On December 14, it will be a whole year since Pakistan lifted its four year moratorium on the death penalty. In a short period of 11 months, the Government of Pakistan has executed more than 311 of its population on death row and gained international infamy as the third amongs the top executioners in the world. With a population of over 8000 death row prisoners at risk, it is likely that the rate of executions will continue unabated. The Government has repeatedly defended its vengeful execution spree as necessary for curtailing the rising threat of terrorism within its national borders. However, it repeatedly fails to mention that only 16 of the 300 prisoners executed have had links to known terrorist organisations.
Who are the remaining 284 who have been marched to the gallows – their deaths lauded as symbols of our increasing national security? In its report to the United Nation Human Rights Committee submitted in October 2015, Pakistan stated that in compliance with international standards death penalty under its domestic laws is prescribed as a punishment for the “most serious crimes”. However, Pakistani laws mandate capital punishment for over 28 crimes, including treason, blasphemy and unlawful assembly. The Anti-Terrorism Act, 1997 (ATA) allows the courts to award the death penalty for non-terrorism related offences that “create a sense of fear or insecurity in society” including kidnaping for ransom and hijacking. The police often resort to booking accused persons under the ATA as its lower standards of evidence allow it to admit coerced evidence and testimonials as evidence. It is no secret, that torture is the primary means by which police extract “evidence” from accused persons.
As the government senselessly executes vulnerable prisoners left right and centre, an execution warrant has been issued scheduling the execution of Abdul Basit on Wednesday. Abdul Basit’s case has gained considerable international and local media and censure. After contracting Tuberculosis while being confined in the unhygienic “punishment wing” in Faisalabad Central Jail , Abdul Basit lost all movement in his lower limbs. According to a 2015 report of a Medical Board convened at the order of the Lahore High Court Basit is “permanently disabled….. He is likely to remain bed-bound for the rest of his life.” For almost 6 years, he has lead an undignified life in solitary confinement lying on the floor of his small cell, dependent on jail staff for his basic needs.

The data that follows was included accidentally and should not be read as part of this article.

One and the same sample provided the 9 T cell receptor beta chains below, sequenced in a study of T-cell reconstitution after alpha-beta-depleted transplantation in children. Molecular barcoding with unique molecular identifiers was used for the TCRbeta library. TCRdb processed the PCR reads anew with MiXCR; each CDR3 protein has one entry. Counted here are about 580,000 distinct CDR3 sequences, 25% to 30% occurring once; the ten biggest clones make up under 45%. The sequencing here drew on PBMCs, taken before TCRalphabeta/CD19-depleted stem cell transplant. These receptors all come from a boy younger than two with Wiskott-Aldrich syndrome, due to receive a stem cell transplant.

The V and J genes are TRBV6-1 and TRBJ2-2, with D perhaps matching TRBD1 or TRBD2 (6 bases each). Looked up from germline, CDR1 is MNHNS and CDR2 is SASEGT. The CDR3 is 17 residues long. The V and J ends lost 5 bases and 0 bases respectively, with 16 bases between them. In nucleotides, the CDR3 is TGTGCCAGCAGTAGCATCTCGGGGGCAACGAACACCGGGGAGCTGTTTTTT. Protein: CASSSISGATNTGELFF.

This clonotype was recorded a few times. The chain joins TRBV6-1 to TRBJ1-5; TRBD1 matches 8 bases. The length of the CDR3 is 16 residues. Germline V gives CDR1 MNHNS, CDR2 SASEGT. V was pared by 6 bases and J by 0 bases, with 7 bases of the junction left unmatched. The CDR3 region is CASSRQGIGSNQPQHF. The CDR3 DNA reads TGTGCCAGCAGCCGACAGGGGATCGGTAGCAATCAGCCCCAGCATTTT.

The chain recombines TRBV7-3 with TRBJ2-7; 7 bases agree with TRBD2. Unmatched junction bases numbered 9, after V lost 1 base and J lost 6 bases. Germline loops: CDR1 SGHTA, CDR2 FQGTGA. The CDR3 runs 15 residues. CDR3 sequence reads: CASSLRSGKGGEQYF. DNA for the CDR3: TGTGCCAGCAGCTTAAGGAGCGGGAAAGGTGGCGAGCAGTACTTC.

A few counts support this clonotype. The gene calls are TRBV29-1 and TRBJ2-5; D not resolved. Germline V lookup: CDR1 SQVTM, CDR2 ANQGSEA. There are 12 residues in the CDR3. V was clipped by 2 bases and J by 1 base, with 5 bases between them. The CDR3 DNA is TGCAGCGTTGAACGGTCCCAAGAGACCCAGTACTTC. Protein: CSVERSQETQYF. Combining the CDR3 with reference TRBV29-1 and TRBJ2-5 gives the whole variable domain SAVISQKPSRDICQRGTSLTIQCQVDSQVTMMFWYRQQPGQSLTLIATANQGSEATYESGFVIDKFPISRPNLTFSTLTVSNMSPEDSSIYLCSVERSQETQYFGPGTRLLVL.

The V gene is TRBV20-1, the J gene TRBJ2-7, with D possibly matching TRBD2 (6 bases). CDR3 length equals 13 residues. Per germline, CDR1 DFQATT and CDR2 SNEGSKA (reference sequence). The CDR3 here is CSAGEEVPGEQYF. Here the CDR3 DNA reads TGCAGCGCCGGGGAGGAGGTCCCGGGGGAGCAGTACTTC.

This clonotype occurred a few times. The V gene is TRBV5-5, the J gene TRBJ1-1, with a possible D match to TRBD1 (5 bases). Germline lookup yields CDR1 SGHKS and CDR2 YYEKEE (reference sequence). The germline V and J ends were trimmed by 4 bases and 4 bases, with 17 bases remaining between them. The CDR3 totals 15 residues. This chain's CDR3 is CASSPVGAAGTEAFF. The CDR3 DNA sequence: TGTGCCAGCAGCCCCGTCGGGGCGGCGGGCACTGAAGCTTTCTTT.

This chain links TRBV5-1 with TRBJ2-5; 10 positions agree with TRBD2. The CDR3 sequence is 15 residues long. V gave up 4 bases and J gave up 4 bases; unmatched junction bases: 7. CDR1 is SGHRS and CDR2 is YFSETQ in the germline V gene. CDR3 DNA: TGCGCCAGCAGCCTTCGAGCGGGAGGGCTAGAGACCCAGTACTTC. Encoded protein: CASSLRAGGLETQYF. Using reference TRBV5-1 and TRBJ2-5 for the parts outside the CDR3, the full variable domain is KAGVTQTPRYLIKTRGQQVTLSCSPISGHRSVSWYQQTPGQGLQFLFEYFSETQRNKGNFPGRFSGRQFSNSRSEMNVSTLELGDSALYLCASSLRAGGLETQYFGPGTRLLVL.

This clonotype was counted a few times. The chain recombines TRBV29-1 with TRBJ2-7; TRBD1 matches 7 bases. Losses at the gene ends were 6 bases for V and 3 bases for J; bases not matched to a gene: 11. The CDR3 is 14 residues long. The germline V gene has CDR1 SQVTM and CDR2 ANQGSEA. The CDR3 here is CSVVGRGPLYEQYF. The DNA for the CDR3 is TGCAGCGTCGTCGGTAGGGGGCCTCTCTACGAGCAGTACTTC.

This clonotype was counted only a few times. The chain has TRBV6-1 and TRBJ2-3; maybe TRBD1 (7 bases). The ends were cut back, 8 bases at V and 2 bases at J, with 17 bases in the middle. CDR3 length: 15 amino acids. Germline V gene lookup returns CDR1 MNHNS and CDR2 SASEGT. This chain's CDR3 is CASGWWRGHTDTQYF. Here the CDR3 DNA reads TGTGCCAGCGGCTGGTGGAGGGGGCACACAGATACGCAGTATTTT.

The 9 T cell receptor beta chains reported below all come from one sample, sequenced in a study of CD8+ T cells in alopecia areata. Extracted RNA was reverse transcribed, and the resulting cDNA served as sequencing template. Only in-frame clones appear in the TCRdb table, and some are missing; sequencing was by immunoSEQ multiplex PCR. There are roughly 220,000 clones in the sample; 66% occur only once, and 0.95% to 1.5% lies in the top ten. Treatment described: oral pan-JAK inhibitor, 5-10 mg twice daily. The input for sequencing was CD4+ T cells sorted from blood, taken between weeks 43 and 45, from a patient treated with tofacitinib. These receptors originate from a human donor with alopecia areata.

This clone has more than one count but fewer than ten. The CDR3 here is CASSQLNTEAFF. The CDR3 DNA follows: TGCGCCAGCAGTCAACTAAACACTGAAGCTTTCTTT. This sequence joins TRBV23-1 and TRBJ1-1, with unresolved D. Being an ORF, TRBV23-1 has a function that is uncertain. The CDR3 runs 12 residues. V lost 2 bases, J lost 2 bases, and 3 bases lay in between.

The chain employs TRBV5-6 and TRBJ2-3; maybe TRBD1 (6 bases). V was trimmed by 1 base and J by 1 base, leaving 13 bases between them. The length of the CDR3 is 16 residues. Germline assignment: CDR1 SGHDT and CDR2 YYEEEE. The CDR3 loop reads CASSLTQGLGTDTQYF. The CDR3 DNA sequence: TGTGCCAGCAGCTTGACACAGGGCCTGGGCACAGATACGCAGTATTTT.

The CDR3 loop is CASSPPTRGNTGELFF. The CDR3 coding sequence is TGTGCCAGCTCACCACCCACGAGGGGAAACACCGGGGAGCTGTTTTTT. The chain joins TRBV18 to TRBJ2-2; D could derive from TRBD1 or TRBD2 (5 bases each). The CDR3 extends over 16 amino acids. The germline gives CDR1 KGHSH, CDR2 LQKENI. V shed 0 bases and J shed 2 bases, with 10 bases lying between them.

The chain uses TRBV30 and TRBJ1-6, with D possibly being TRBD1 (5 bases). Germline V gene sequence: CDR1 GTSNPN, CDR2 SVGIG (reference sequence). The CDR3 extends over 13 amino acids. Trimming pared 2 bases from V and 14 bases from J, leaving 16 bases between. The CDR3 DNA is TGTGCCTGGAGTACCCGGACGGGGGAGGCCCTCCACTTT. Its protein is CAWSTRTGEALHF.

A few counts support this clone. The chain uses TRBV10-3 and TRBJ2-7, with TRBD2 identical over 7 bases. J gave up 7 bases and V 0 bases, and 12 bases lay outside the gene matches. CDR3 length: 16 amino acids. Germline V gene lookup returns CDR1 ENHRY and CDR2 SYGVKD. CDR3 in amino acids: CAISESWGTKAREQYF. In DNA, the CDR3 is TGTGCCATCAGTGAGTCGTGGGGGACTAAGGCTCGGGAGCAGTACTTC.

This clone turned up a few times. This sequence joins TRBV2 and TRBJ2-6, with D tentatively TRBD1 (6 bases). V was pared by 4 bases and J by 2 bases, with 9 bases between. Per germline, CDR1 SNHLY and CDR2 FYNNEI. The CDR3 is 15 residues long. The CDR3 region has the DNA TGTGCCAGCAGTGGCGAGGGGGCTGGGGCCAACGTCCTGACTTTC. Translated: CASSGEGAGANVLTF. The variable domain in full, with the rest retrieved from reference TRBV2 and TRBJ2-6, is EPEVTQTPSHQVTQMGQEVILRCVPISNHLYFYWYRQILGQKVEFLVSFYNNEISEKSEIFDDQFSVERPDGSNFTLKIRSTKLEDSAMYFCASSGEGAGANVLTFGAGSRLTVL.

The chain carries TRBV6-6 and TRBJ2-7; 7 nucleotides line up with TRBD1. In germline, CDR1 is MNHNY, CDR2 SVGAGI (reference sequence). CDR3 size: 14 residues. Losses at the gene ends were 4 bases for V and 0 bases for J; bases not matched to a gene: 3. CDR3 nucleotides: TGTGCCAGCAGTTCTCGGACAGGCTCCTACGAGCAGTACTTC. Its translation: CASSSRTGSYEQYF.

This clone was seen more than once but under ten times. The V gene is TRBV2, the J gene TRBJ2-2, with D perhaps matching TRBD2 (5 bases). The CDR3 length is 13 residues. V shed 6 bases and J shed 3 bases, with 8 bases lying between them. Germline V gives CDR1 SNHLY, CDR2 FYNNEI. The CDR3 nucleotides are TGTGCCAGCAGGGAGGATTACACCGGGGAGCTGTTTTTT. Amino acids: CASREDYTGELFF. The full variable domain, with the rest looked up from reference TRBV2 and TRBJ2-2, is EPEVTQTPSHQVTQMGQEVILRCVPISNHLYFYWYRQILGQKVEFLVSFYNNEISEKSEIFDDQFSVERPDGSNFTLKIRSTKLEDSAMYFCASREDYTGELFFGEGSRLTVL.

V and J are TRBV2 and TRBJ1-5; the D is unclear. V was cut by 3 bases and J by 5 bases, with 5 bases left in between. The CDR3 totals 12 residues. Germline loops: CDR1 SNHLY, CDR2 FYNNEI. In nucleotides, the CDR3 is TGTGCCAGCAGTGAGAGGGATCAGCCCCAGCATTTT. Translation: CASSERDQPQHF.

Abdul Basit’s execution, if undertaken, would amount to cruel, in human and degrading treatment under the Pakistan Prison Rules, the Constitution and Pakistan’s international legal obligations. Under the current legal procedures governing executions, a prisoner is required to mount the scaffolding of the gallows and stand on the trap door as the noose is placed around his neck – Basit unable to get out of his wheel chair is unable to do this. It is likely that if (and when) Abdul Basit is hung to death he will run a high risk of decapitation or strangulation resulting in a long and painful death. Abdul Basit’s previous execution scheduled for 22 September 2015 was stayed at the final hour as the prison authorities and the overseeing judicial authority were simply at a loss as to how go ahead with the execution in a humane manner. The government is gearing up to give it one more shot on Wednesday.
Abdul Basit’s execution will also serve as a severe blow to its reputation in the international diplomatic community. As a result of its being a beneficiary of the European Union’s Generalised System of Preferences (GSP) plus status since January 2014, 20 percent of Pakistani exports enter EU market at zero tariff and 70 percent at preferential rates. This has resulted in Pakistan’s exports to the EU increasing by almost 20 percent in the first year. However, the continuation of the GSP plus status is dependent on Pakistan’s compliance with several international human rights treaties including the International Covenant on Civil and Political Rights (ICCPR), Convention Against Torture, and Convention on the Rights of the Child. The EU has on several occasions noted that Pakistan’s exercise of the death penalty is in violation of its human rights obligations under the aforementioned Conventions. On July 20, 2015, the European Council urged Pakistan to reinstate the moratorium on the death penalty and commute life sentences of all prisoners on its death row. Pakistan’s GSP+ status is up for review in January 2016. Ambassador to the EU delegation has on several occasion expressed concerns over Pakistan’s failure to comply with its human rights obligations under the GSP+ scheme and has recently noted that Pakistan might be at risk of forgoing its beneficial status. This would make Pakistan the only country other than Sri Lanka to be censured in such a way.
Repeated visits by the Commerce Minister Khurram Dastagir and the recently appointed Special Assistant to the Prime Minister on Human Rights Ashtar Ausaf to the EU clearly demonstrate that the government is aware of the potential threat to its economic prosperity by its dismal human rights record. However, it has still failed to review this human rights violation that is the fundamental basis of its inability to satisfy its obligations under international law.
There is no better time for Pakistan to re-evaluate its flawed counter-terrorism strategy and human rights record. The whole world is watching!